Join Bob McGannon for an in-depth discussion in this video Collaboration that works, part of Managing International Projects (2015).
- Have you ever tried to bust a pinata while blindfolded with a group of people trying to give you directions? Too high, too low, further to the right. It can be really tricky to hit the target when you are not able to see what everybody else can see. Let's talk about how we can avoid having your team members feel this way. Collaboration from a distance has a unique set of challenges. They're not present in face to face interactions. Working across borders often means working across different cultures and time zones.
Having team members that do not physically see each other regularly can leave everybody feeling a little blindfolded and disengaged. Just like kids trying to hit that pinata. Sure, technology has bridged the gap somewhat, but many teams continue to struggle when distance is involved. That is because true collaboration is more than just providing your team with web conferencing software. Although such tools can facilitate collaboration, there's much more you can do to keep your team engaged.
So, be sure to involve stakeholders early. Stakeholders are much more likely to become and remain interested in collaborating if they're involved in the project from its early stages. Ensure that everybody is included in planning and not just given a tap on the shoulder when it's time for them to perform project tasks. Involve stakeholders more richly, early in the project life cycle. Face to face communication is expensive and may put an early dent in your budget, however, this is the time when face to face interactions really count.
You could have multiple kick off meetings in multiple countries. If face to face is not possible, ensure you use rich media. Second, encourage initiative. Build a team culture that openly challenges and questions, accepts risks and tolerates a bit of a stumble now and then. This can be difficult for team members whose cultural background discourages risk taking. However, you can use small, intrinsic rewards, even just a free coffee card, to motivate people and encourage initiative.
Third, be clear about expectations, roles and responsibilities. Collaboration works best when everybody is clear about what they're supposed to be doing and how they are contributing to the team goals Avoid confusion by having clear team goals and well documented communication, stakeholder and human resource management plans. Reinforce these plans regularly and ensure common understanding. When at all possible, allow for cross pollination when creating and updating these plans for greater, more diverse views.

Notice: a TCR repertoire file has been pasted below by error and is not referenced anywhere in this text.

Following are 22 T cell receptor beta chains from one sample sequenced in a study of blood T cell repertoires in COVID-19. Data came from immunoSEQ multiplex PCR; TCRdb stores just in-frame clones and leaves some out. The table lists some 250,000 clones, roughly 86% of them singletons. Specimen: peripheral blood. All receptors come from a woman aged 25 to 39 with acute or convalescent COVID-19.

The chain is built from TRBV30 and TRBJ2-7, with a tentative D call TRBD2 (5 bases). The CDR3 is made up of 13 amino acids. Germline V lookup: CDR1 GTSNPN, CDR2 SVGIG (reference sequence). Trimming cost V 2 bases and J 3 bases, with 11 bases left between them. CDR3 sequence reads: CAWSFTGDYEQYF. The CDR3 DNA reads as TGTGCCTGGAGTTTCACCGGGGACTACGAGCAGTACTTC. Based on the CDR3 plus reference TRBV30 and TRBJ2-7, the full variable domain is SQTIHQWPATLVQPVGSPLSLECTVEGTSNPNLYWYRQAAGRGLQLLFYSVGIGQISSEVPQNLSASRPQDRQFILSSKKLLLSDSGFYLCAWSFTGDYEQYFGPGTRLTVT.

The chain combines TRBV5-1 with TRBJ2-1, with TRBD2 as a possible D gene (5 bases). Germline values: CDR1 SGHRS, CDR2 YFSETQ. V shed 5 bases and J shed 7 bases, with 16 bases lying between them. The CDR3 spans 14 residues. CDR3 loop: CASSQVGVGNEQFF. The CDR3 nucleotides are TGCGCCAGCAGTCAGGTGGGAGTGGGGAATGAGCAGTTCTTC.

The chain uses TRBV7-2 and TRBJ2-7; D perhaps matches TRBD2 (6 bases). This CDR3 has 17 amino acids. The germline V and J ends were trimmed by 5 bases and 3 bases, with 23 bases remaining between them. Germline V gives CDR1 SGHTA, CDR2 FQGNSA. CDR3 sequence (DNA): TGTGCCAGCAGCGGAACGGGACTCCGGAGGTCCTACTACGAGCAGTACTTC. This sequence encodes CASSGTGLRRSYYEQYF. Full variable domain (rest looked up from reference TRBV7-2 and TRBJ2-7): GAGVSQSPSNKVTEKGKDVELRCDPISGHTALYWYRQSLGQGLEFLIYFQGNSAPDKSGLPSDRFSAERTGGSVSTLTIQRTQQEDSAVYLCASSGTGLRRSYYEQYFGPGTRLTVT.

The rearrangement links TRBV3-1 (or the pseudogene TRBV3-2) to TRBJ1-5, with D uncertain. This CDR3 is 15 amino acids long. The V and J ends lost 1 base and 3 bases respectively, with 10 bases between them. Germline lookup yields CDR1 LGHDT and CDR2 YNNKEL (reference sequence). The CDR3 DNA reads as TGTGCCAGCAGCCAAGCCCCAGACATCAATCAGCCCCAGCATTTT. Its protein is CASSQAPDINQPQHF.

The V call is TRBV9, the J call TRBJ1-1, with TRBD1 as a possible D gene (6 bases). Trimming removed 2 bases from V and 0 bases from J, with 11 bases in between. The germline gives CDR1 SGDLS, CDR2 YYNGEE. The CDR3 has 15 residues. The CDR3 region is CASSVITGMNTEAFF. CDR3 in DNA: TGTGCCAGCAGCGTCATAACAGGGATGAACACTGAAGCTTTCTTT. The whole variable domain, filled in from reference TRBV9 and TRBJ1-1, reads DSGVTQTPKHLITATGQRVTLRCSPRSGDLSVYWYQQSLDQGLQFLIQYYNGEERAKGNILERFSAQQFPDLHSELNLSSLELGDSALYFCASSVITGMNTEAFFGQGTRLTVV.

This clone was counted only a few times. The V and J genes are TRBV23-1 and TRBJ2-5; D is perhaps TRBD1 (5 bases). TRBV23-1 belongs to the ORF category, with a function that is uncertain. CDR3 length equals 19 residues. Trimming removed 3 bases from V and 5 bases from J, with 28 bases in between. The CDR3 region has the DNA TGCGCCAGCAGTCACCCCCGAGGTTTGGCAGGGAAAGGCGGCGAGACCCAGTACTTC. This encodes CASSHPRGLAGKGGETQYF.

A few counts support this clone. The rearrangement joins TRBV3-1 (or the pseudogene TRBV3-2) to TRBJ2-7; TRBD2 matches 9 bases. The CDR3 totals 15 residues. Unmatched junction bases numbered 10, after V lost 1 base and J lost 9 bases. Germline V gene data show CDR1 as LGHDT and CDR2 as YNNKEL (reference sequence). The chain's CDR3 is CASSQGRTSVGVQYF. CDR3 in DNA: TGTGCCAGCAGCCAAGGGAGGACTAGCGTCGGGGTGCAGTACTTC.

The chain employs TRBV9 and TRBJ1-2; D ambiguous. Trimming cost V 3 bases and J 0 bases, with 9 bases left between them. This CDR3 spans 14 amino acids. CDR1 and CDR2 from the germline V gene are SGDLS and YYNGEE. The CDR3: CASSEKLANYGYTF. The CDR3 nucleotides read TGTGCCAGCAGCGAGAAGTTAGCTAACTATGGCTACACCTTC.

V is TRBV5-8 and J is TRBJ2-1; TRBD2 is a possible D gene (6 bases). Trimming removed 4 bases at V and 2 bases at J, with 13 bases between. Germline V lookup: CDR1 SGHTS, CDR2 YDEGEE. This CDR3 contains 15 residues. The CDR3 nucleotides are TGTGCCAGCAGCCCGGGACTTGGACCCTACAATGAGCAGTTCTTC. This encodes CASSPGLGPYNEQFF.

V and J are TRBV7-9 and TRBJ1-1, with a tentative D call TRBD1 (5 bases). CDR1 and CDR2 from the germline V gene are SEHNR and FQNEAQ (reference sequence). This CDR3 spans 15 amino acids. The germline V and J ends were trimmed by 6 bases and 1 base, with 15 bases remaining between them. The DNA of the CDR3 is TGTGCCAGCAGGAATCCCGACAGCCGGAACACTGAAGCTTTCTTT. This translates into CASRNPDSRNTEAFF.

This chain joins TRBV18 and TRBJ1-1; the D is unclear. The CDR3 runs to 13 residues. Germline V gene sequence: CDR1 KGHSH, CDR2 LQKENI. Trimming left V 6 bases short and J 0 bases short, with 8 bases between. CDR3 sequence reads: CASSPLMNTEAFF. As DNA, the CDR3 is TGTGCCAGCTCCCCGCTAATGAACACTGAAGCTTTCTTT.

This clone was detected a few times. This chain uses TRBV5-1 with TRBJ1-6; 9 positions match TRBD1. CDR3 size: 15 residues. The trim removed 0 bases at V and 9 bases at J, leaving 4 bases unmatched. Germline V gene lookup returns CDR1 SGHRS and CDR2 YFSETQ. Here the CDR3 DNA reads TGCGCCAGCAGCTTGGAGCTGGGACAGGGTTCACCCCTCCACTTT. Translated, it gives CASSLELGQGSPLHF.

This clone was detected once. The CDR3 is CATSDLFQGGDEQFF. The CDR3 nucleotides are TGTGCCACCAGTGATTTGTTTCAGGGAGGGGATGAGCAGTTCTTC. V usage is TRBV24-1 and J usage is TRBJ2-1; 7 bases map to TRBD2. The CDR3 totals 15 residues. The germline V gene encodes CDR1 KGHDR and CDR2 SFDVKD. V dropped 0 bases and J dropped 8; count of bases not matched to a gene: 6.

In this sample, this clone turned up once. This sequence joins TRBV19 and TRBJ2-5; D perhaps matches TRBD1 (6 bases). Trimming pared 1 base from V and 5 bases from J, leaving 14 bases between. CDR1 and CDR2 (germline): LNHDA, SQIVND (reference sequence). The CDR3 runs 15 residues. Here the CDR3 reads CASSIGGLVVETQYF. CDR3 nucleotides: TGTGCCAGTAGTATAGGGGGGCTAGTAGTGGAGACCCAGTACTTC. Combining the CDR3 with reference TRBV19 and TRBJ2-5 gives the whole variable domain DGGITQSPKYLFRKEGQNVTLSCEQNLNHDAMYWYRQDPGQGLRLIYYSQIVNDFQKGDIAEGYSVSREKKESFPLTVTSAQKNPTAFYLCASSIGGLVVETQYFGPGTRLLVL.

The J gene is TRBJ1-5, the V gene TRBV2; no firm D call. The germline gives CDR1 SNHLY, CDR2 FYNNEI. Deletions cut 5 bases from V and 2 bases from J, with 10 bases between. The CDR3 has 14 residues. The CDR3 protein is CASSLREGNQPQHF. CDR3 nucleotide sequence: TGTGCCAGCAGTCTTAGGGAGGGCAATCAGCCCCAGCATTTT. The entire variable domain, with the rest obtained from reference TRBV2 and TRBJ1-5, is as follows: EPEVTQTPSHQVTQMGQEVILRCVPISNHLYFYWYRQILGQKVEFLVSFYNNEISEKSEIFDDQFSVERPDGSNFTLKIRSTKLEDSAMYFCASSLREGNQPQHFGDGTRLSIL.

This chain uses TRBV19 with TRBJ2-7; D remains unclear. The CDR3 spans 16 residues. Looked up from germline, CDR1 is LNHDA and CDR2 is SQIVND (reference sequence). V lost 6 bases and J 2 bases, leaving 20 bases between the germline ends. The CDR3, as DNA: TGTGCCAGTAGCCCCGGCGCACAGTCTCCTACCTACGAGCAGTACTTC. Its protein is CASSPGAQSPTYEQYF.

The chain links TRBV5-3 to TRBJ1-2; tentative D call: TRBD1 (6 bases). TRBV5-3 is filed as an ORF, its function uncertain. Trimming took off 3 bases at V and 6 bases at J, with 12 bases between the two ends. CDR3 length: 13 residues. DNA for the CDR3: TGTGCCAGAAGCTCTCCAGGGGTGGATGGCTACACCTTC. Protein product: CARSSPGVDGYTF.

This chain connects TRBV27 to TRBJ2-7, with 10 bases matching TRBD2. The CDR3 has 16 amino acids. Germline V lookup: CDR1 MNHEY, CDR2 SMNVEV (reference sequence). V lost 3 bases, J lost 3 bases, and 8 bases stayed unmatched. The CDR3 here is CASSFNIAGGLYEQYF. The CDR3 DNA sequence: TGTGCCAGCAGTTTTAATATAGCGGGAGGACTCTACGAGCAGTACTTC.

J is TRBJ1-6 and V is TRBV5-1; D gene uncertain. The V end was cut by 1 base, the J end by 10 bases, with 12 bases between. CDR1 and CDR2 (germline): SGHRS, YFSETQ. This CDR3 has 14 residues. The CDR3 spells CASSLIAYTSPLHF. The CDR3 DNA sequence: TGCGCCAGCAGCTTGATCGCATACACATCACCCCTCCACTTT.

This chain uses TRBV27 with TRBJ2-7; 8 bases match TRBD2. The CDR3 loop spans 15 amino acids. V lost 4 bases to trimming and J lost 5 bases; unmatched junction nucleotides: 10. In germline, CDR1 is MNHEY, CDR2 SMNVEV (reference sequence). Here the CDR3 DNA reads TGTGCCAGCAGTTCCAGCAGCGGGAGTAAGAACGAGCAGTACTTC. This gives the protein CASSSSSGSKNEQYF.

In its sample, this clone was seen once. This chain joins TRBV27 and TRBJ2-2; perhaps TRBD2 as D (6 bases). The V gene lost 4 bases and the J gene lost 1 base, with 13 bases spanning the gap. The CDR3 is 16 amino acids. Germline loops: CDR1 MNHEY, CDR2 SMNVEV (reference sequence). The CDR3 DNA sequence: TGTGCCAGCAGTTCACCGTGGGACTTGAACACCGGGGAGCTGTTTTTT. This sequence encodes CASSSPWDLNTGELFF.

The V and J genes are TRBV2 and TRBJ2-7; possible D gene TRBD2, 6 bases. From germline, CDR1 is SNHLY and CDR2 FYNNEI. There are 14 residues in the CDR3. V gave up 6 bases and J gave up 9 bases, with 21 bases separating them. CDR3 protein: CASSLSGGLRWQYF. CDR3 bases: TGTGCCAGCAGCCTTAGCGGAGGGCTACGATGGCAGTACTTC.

Fourth, distribute leadership. Ensure the team is supported by leaders who are distributed around the various project locations. The team should always have access to a decision maker so that issues can be resolved quickly. I discussed this concept in the previous movie. Next, deploy accepted processes for team decision making. It's important to realize that not all decisions require collaboration. If the team accepts that some decisions can be made without collaboration, work can continue without the team getting bogged down in unnecessary detail.
Document how this is going to work and get agreement from your distributed team members. Lastly, work to build trust. If trust is present in the team, conflict between team members is minimized. A lack of trust is a real barrier to effective collaboration. Spend time with your team members, virtually and face to face, when you can, and seek to build trust-based relationships. While teams working at a distance have their unique challenges, the tools to overcome them are at your disposal.
A team that collaborates and communicates effectively is much more likely to but that every swinging pinata.
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- Communicating across borders
- Bridging time zones and language gaps
- Finding and nurturing management "champions"
- Evaluating your communication style
- Keeping international projects on track